Lamborghini's supercars are, by and large, immune to criticism. Their job description is simple: to be a rolling exclamation point, capturing the attention of everyone within eyesight and earshot. Rational concerns like the ability to provide transport from point A to point B are better left to lesser cars -- you don't even need a destination to take a journey in a Lamborghini. So when we were offered the opportunity to spend more time with the Aventador, we felt no need to take it on a contrived road trip. Instead, we orchestrated a family reunion on California's central coast, inviting a 1972 Miura SV, a 1988 Countach 5000 QV, a 1999 Diablo, and a 2006 Murcielago to join us. Five generations of Lamborghini supercars would spend the day together posing for the camera, filling the hills with hydrocarbons, and ultimately going nowhere. But very quickly.
The mid-engine Lamborghini supercar story starts forty-six years ago at the Turin motor show, where Lamborghini drew crowds with only the bare chassis of what would become the Miura. When the full concept appeared at the 1966 Geneva motor show, wealthy enthusiasts threw checks at Ferruccio Lamborghini the way their daughters were flinging panties at Tom Jones. The transverse-engine Miura wasn't meant to be more than a show car, but the public spoke and Lamborghini knew it needed to be built.
THE ORIGINAL SUPERCAR
The first customer Miura was produced about a year later, but engineering development continued in parallel with production, so ongoing changes were made even as the cars were rolling off the line. The last 150 Miuras wore SV badges, for SuperVeloce. This ultimate Miura combined all of the running changes with wider rear tires (necessitating bulging fenders) and a 35-hp bump for the four-cam 3.9-liter V-12, for a total of 385 hp at a lofty 7850 rpm. A final update for later SVs separated the transaxle's oil supply from the engine's, allowing the fitment of a limited-slip differential. Weighing considerably less than 3000 pounds, the Miura SV is one fast car -- if you can get it moving.
Describing the Miura's shifter as heavy would be an insult to all other heavy shifters. First gear is an absolute mother to engage, requiring every bit of force your arm can muster; blame the shift linkage, which runs through the cabin -- and through the engine block(!) -- before finally reaching the transmission. The bottom-hinged clutch is no more forgiving, and the gas pedal (also bottom-hinged) is raked so far it's actually leaning toward the driver. It feels as if you're spraining your ankle when applying anything less than full throttle -- which isn't nearly enough, you learn, as the severely short-stroke V-12 stalls without so much as a fight.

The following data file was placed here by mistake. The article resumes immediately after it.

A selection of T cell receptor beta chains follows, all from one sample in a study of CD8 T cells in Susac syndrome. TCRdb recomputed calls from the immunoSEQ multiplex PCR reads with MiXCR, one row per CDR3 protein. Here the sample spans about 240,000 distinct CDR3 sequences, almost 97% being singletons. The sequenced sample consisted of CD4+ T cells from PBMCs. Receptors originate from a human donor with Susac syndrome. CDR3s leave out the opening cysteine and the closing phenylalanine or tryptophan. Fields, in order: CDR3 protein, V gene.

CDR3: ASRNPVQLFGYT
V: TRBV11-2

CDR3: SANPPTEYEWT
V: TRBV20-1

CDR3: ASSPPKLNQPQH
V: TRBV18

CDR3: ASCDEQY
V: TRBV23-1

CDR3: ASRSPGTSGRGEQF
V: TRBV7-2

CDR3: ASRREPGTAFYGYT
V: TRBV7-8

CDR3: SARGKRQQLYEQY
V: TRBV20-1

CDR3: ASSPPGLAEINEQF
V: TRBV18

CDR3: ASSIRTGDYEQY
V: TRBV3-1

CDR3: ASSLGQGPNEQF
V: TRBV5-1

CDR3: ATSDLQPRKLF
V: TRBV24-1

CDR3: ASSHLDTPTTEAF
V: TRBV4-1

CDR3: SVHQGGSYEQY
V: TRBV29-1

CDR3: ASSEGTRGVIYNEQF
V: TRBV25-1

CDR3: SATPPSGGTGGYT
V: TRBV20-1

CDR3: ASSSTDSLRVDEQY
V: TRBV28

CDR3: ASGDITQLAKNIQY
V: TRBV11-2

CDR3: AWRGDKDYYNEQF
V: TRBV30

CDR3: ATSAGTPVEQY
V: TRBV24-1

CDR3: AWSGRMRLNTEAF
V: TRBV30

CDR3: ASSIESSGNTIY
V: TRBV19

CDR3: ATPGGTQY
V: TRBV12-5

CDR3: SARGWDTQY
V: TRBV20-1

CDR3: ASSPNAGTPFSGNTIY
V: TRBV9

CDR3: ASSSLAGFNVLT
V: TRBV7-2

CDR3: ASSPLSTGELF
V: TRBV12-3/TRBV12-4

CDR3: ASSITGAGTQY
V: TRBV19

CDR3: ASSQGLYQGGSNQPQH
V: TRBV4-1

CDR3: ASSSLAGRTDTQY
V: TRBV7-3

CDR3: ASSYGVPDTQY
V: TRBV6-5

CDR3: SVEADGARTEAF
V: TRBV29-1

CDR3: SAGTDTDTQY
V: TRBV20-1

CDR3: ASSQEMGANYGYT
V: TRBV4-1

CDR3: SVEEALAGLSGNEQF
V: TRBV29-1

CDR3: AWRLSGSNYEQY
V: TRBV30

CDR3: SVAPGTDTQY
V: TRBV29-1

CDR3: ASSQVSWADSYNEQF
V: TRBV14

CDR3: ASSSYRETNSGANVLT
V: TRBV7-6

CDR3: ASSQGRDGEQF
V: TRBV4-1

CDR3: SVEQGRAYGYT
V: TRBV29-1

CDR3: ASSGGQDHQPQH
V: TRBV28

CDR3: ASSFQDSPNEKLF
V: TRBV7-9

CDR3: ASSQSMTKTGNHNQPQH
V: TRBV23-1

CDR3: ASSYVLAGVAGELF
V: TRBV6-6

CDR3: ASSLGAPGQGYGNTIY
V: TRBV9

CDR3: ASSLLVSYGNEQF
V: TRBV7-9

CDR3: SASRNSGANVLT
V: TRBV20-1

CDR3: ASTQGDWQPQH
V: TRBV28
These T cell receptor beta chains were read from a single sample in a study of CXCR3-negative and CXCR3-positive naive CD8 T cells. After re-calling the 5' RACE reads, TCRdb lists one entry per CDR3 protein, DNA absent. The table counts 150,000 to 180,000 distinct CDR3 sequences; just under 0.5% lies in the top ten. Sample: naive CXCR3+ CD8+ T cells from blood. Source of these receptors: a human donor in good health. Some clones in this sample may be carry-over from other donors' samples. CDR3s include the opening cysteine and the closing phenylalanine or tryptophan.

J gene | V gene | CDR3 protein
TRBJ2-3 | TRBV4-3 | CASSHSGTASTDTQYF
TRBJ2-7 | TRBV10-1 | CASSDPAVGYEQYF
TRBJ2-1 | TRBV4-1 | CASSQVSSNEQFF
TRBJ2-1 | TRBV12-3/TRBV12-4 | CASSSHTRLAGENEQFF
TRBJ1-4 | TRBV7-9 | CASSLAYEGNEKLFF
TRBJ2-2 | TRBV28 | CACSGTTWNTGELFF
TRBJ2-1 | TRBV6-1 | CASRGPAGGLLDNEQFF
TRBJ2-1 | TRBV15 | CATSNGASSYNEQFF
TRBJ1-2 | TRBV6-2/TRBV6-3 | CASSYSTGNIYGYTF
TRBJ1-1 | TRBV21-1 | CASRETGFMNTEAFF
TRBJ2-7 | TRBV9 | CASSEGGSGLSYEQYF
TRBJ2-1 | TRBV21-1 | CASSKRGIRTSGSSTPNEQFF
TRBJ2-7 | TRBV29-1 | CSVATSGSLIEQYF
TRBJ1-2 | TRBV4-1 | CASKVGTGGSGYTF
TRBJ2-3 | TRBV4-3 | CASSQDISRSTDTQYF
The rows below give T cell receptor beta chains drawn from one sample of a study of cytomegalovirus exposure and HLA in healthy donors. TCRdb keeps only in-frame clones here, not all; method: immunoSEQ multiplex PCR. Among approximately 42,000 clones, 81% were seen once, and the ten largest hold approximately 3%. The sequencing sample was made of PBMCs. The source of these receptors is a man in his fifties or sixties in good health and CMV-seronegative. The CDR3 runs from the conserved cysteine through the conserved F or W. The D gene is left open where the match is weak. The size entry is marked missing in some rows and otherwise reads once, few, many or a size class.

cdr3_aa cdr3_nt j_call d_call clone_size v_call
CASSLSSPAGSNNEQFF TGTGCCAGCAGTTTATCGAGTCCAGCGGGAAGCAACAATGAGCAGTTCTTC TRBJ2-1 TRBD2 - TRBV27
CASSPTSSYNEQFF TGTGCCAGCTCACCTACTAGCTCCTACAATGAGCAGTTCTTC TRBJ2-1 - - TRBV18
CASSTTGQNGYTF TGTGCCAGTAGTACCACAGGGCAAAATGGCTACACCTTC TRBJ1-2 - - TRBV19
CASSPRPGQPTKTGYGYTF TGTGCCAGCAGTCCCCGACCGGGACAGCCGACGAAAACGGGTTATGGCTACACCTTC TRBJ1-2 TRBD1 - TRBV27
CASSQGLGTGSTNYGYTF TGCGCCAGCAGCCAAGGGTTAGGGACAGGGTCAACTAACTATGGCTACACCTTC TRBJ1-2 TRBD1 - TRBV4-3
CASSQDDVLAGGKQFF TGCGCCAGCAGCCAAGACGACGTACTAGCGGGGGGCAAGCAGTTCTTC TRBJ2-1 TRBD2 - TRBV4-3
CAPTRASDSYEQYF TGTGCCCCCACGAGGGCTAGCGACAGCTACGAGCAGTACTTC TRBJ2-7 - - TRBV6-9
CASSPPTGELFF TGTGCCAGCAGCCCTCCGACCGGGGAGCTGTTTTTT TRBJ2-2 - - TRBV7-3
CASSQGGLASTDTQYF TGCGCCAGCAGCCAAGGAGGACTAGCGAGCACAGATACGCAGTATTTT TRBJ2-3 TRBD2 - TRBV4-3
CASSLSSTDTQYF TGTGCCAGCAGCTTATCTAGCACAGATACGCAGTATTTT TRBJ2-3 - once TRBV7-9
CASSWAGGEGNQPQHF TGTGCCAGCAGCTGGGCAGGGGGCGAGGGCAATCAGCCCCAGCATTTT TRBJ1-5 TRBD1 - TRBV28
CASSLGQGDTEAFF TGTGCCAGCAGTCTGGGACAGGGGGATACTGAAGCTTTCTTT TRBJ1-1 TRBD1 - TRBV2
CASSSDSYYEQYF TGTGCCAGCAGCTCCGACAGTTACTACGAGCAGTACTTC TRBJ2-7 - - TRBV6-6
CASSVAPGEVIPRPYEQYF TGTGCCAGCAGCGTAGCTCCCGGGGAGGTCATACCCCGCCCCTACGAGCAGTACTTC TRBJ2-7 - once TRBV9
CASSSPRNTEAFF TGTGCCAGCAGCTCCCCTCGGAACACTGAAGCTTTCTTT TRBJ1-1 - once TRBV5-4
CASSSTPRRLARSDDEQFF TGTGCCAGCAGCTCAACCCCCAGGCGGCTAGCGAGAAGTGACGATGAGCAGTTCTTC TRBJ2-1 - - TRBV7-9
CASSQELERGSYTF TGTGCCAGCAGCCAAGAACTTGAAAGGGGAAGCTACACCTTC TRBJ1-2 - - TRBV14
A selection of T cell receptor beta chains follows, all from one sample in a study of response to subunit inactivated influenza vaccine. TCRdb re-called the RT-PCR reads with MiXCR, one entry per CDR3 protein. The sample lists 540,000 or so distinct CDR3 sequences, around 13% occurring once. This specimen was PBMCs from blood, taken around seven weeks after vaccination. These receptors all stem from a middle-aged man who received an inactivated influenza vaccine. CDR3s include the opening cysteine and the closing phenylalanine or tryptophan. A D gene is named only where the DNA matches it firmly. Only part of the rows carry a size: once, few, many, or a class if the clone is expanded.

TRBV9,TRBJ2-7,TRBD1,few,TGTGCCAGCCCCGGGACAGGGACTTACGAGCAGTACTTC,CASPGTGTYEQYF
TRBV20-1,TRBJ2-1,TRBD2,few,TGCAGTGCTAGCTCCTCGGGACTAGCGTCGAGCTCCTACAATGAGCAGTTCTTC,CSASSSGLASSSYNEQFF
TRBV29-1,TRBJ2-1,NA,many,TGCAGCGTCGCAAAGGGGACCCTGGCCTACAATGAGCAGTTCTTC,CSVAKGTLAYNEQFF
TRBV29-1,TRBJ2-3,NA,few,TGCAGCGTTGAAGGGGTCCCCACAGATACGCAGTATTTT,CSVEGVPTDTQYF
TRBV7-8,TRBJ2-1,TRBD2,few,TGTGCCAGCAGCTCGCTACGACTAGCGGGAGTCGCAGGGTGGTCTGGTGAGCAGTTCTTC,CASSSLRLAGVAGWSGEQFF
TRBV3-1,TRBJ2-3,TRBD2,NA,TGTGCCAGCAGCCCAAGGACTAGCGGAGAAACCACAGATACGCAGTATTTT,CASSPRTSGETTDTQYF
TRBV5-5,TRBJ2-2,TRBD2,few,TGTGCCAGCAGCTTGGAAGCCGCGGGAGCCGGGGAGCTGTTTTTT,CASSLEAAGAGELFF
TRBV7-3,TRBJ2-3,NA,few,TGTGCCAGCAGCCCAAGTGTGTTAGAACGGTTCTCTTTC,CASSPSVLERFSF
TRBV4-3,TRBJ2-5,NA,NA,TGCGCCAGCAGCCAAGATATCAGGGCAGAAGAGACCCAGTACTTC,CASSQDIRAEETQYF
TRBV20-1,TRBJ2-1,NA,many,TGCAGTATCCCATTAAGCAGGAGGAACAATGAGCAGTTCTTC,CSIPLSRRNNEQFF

A superlong first gear, a dearth of low-end torque, carburetors that want nothing to do with sudden fueling requests, and a lack of flywheel mass all require you to slip the clutch to get moving -- explaining those seemingly amateur Lamborghini drivers who always rev their engines uncomfortably high when setting off. At the soprano end of the tachometer, though, the Miura's cabin fills with 100 decibels of the loudest mechanical melange you've ever heard -- the four inches of polystyrene sound insulation on the firewall seem like a wasted effort, and the glass pane that bisects the mere inches between your ear and the engine's intake seems acoustically transparent -- or might actually amplify the sound.
The Miura's music is not loud and simple like a racing car's exhaust, it's a dizzying arrangement of noises that attacks your eardrums at every frequency, hypnotizing you into a trance in search of more speed, more sound, more dizziness. Then the car's owner reminds you that the Miura isn't just a fast car, it's a 170-mph sculpture that's worth as much as a whole Midwestern neighborhood. That's a sobering thought. After all, the car is also saddled with a legendary reputation for snap oversteer and is hampered by brakes that lack assistance. The steering wheel is so far away that you can't get the proper leverage to easily turn the front wheels -- power assist? ha! -- and the windshield is only inches from your nose, adding to the mounting sense of impending doom. Driving a Miura fast is an exhausting, exhilarating, and ultimately frightening experience that leaves you out of breath and wondering: how could Lamborghini ever recreate that kind of high?